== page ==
Only 7% of land suitable for cultivation in Oman

Muscat, Nov 7 – Only 7.07 per cent of land is suitable for cultivation in Oman out of a total area of 31.43 million hectares, the Ministry of Agriculture and Fisheries (MoAF) has said. The area of land available for agriculture has reduced because of soil salinity, says the ministry, adding it as one of the most difficult challenges facing the sector in the country. It says most of the lands have sandy or alluvial soil, which have high permeability and poor ability to hold water. A number of external/ internal factors are affecting the fertility of soil in the Sultanate. The most important external factors are: rain, wind and temperature, which allow qualities inherent in the soil to appear.
The internal factors are: soil type, aeration, depth, gravel percentage, topography, biological activity, availability of water and ease of its absorption and type of native rock.
Soil fertility is related to its physical, chemical, biological and topographic properties.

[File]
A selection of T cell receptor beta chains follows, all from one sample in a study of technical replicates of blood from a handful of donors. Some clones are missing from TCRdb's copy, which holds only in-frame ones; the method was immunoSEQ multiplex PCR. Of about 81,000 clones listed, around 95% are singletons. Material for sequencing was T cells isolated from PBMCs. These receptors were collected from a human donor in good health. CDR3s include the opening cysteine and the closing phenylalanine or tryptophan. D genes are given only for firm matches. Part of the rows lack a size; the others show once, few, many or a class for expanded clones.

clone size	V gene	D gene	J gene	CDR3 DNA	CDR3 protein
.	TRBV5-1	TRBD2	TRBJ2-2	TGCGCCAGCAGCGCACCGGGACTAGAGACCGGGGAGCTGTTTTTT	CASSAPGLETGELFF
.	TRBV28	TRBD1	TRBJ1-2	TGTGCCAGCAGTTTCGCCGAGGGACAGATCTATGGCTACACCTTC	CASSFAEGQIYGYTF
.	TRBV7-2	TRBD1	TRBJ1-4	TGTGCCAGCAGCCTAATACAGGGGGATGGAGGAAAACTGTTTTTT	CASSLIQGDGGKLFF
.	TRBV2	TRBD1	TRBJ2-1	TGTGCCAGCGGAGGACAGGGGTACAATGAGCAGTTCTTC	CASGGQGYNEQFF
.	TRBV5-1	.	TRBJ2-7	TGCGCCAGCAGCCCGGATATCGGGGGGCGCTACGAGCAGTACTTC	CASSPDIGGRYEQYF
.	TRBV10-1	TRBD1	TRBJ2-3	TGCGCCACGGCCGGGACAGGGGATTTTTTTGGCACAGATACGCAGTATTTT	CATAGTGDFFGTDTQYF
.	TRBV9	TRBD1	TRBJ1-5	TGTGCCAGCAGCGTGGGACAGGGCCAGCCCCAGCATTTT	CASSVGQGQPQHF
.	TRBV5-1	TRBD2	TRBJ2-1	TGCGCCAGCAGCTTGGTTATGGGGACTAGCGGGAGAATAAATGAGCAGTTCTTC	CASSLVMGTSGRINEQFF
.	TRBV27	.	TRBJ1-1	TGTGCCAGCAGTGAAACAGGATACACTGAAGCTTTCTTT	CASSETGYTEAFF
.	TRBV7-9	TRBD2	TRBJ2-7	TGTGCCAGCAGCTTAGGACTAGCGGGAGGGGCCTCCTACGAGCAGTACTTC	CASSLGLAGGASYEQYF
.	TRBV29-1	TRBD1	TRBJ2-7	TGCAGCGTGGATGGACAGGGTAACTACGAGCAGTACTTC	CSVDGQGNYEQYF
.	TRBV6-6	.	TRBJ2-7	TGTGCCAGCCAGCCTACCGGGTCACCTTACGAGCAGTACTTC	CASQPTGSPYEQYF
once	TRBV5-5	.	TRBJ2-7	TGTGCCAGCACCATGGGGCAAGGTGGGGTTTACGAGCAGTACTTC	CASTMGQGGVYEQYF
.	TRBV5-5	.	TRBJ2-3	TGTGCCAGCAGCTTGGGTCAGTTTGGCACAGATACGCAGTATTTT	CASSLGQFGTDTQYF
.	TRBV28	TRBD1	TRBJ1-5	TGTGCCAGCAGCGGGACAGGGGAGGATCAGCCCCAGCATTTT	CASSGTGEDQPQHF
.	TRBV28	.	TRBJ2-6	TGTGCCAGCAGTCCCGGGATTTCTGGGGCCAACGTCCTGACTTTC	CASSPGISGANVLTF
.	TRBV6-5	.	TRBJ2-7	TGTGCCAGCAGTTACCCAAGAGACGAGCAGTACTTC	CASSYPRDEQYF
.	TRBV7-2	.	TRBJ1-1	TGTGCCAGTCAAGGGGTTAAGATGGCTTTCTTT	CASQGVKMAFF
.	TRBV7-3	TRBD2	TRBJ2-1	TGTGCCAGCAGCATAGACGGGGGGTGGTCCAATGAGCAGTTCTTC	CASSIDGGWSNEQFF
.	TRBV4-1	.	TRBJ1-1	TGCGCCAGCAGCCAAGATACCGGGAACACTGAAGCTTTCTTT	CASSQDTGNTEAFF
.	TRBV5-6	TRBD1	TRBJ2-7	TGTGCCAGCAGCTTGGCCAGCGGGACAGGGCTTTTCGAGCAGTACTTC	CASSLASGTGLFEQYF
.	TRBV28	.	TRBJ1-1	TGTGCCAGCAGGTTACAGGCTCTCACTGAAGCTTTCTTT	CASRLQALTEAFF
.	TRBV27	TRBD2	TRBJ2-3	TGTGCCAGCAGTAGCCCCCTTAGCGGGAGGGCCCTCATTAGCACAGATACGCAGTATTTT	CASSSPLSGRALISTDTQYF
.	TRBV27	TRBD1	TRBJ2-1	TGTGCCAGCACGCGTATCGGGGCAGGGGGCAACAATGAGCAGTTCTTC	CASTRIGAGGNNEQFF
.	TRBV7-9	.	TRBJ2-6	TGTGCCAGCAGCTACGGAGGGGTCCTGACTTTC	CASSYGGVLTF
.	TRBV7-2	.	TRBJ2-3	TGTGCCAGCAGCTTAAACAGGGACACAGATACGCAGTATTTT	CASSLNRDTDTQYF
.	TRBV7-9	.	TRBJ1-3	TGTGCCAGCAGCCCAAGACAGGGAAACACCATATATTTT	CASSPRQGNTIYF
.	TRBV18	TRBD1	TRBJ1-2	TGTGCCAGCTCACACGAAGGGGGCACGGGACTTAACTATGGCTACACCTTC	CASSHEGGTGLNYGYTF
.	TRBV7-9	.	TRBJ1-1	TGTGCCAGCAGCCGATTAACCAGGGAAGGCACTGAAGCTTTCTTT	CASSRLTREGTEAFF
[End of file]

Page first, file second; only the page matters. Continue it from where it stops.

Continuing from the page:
In case of Omani soil, the ministry says it is organic. It should be noted that organic manure content is “not considered as adequate nutrient for economic production” unless it is added in large quantities. So, the addition of inorganic fertilizer components is necessary.
MoAF has been mobilising efforts to maintain soil fertility/ productivity through many research experiments to increase fertility and plant production.
Specialists at the Directorate General for Agriculture and livestock Research have conducted several research experiments.
One of them is the evaluation of tomato productivity by watering the product with salty and fresh water.
Results of the study found tomatoes and similar crops can be produced economically if they are irrigated with high salinity water and fresh water (1: 1), which reduces the consumption of fresh water by 50 per cent.
An experiment was also conducted to regulate the use of chemical fertilizers. It was done in greenhouses to estimate the fertilizers needed for pepper crop using three different doses of chemical fertilizers. Results of the experiment showed increasing the quantity of fertilizers to the soil does not ensure a significant increase in the crop yield. Therefore, it is possible to add the least amount and avoid accumulation of fertilizers in the soil.

Zainab al Nassri